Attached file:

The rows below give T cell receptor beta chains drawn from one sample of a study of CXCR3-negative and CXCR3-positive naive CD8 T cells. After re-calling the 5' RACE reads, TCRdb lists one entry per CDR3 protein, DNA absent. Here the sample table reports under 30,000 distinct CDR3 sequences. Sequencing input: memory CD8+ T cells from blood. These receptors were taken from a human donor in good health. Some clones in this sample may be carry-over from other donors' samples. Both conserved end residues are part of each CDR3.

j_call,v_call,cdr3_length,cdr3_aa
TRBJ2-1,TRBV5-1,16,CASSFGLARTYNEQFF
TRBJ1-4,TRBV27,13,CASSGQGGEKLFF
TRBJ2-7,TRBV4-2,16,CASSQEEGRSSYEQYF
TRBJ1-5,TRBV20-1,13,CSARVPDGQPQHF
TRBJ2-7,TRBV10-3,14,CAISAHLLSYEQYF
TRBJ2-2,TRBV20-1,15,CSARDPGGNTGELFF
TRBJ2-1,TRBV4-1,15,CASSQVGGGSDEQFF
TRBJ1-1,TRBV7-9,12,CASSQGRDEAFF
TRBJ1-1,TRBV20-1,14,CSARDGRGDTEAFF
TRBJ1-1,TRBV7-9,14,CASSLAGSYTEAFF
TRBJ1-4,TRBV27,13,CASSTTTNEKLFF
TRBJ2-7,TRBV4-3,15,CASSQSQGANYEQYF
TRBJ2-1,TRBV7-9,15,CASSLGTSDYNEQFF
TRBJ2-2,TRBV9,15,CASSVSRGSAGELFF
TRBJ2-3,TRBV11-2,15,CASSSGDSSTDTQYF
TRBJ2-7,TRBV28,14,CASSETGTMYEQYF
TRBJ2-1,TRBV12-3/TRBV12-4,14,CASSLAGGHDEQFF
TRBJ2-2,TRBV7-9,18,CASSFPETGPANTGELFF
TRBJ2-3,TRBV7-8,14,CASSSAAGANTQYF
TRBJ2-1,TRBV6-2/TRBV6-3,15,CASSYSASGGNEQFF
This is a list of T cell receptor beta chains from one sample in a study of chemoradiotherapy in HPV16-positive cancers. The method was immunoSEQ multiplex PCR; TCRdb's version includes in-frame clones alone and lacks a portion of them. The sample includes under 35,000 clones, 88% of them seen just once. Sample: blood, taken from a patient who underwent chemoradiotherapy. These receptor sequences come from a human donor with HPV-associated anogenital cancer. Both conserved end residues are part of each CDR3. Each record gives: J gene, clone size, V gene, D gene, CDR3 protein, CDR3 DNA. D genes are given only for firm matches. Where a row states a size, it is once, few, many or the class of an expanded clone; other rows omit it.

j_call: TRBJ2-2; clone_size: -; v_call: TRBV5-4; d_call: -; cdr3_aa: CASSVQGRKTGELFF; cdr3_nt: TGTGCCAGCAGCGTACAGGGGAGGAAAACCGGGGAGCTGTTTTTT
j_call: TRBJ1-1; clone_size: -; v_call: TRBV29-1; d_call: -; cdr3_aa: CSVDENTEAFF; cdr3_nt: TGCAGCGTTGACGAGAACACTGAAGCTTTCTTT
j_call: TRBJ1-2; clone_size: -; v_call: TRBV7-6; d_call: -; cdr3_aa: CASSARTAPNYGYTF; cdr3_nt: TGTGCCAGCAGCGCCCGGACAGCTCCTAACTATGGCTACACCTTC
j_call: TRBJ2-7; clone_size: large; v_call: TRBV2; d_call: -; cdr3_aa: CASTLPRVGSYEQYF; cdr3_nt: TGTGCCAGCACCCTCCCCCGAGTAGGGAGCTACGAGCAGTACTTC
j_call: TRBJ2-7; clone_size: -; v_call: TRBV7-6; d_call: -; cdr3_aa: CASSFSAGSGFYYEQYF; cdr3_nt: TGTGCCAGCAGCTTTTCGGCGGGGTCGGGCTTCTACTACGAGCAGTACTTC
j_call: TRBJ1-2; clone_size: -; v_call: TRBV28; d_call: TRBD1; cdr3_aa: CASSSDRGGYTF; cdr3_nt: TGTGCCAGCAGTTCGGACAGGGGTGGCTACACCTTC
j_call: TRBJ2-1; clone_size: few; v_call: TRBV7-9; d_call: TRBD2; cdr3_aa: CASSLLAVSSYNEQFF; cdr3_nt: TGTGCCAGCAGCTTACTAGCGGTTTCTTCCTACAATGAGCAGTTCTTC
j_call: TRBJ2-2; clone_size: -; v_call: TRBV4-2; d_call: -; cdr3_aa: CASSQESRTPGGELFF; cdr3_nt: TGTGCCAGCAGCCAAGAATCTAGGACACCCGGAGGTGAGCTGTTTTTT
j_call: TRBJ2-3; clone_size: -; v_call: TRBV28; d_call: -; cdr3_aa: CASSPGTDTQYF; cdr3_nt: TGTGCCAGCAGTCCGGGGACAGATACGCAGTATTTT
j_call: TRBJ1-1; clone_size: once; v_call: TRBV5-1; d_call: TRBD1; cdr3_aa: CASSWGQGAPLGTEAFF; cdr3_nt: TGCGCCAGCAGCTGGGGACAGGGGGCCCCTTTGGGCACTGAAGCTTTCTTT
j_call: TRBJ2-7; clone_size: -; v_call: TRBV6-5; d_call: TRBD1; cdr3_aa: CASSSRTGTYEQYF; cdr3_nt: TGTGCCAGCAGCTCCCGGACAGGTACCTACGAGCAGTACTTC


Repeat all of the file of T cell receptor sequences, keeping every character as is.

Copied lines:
The rows below give T cell receptor beta chains drawn from one sample of a study of CXCR3-negative and CXCR3-positive naive CD8 T cells. After re-calling the 5' RACE reads, TCRdb lists one entry per CDR3 protein, DNA absent. Here the sample table reports under 30,000 distinct CDR3 sequences. Sequencing input: memory CD8+ T cells from blood. These receptors were taken from a human donor in good health. Some clones in this sample may be carry-over from other donors' samples. Both conserved end residues are part of each CDR3.

j_call,v_call,cdr3_length,cdr3_aa
TRBJ2-1,TRBV5-1,16,CASSFGLARTYNEQFF
TRBJ1-4,TRBV27,13,CASSGQGGEKLFF
TRBJ2-7,TRBV4-2,16,CASSQEEGRSSYEQYF
TRBJ1-5,TRBV20-1,13,CSARVPDGQPQHF
TRBJ2-7,TRBV10-3,14,CAISAHLLSYEQYF
TRBJ2-2,TRBV20-1,15,CSARDPGGNTGELFF
TRBJ2-1,TRBV4-1,15,CASSQVGGGSDEQFF
TRBJ1-1,TRBV7-9,12,CASSQGRDEAFF
TRBJ1-1,TRBV20-1,14,CSARDGRGDTEAFF
TRBJ1-1,TRBV7-9,14,CASSLAGSYTEAFF
TRBJ1-4,TRBV27,13,CASSTTTNEKLFF
TRBJ2-7,TRBV4-3,15,CASSQSQGANYEQYF
TRBJ2-1,TRBV7-9,15,CASSLGTSDYNEQFF
TRBJ2-2,TRBV9,15,CASSVSRGSAGELFF
TRBJ2-3,TRBV11-2,15,CASSSGDSSTDTQYF
TRBJ2-7,TRBV28,14,CASSETGTMYEQYF
TRBJ2-1,TRBV12-3/TRBV12-4,14,CASSLAGGHDEQFF
TRBJ2-2,TRBV7-9,18,CASSFPETGPANTGELFF
TRBJ2-3,TRBV7-8,14,CASSSAAGANTQYF
TRBJ2-1,TRBV6-2/TRBV6-3,15,CASSYSASGGNEQFF
This is a list of T cell receptor beta chains from one sample in a study of chemoradiotherapy in HPV16-positive cancers. The method was immunoSEQ multiplex PCR; TCRdb's version includes in-frame clones alone and lacks a portion of them. The sample includes under 35,000 clones, 88% of them seen just once. Sample: blood, taken from a patient who underwent chemoradiotherapy. These receptor sequences come from a human donor with HPV-associated anogenital cancer. Both conserved end residues are part of each CDR3. Each record gives: J gene, clone size, V gene, D gene, CDR3 protein, CDR3 DNA. D genes are given only for firm matches. Where a row states a size, it is once, few, many or the class of an expanded clone; other rows omit it.

j_call: TRBJ2-2; clone_size: -; v_call: TRBV5-4; d_call: -; cdr3_aa: CASSVQGRKTGELFF; cdr3_nt: TGTGCCAGCAGCGTACAGGGGAGGAAAACCGGGGAGCTGTTTTTT
j_call: TRBJ1-1; clone_size: -; v_call: TRBV29-1; d_call: -; cdr3_aa: CSVDENTEAFF; cdr3_nt: TGCAGCGTTGACGAGAACACTGAAGCTTTCTTT
j_call: TRBJ1-2; clone_size: -; v_call: TRBV7-6; d_call: -; cdr3_aa: CASSARTAPNYGYTF; cdr3_nt: TGTGCCAGCAGCGCCCGGACAGCTCCTAACTATGGCTACACCTTC
j_call: TRBJ2-7; clone_size: large; v_call: TRBV2; d_call: -; cdr3_aa: CASTLPRVGSYEQYF; cdr3_nt: TGTGCCAGCACCCTCCCCCGAGTAGGGAGCTACGAGCAGTACTTC
j_call: TRBJ2-7; clone_size: -; v_call: TRBV7-6; d_call: -; cdr3_aa: CASSFSAGSGFYYEQYF; cdr3_nt: TGTGCCAGCAGCTTTTCGGCGGGGTCGGGCTTCTACTACGAGCAGTACTTC
j_call: TRBJ1-2; clone_size: -; v_call: TRBV28; d_call: TRBD1; cdr3_aa: CASSSDRGGYTF; cdr3_nt: TGTGCCAGCAGTTCGGACAGGGGTGGCTACACCTTC
j_call: TRBJ2-1; clone_size: few; v_call: TRBV7-9; d_call: TRBD2; cdr3_aa: CASSLLAVSSYNEQFF; cdr3_nt: TGTGCCAGCAGCTTACTAGCGGTTTCTTCCTACAATGAGCAGTTCTTC
j_call: TRBJ2-2; clone_size: -; v_call: TRBV4-2; d_call: -; cdr3_aa: CASSQESRTPGGELFF; cdr3_nt: TGTGCCAGCAGCCAAGAATCTAGGACACCCGGAGGTGAGCTGTTTTTT
j_call: TRBJ2-3; clone_size: -; v_call: TRBV28; d_call: -; cdr3_aa: CASSPGTDTQYF; cdr3_nt: TGTGCCAGCAGTCCGGGGACAGATACGCAGTATTTT
j_call: TRBJ1-1; clone_size: once; v_call: TRBV5-1; d_call: TRBD1; cdr3_aa: CASSWGQGAPLGTEAFF; cdr3_nt: TGCGCCAGCAGCTGGGGACAGGGGGCCCCTTTGGGCACTGAAGCTTTCTTT
j_call: TRBJ2-7; clone_size: -; v_call: TRBV6-5; d_call: TRBD1; cdr3_aa: CASSSRTGTYEQYF; cdr3_nt: TGTGCCAGCAGCTCCCGGACAGGTACCTACGAGCAGTACTTC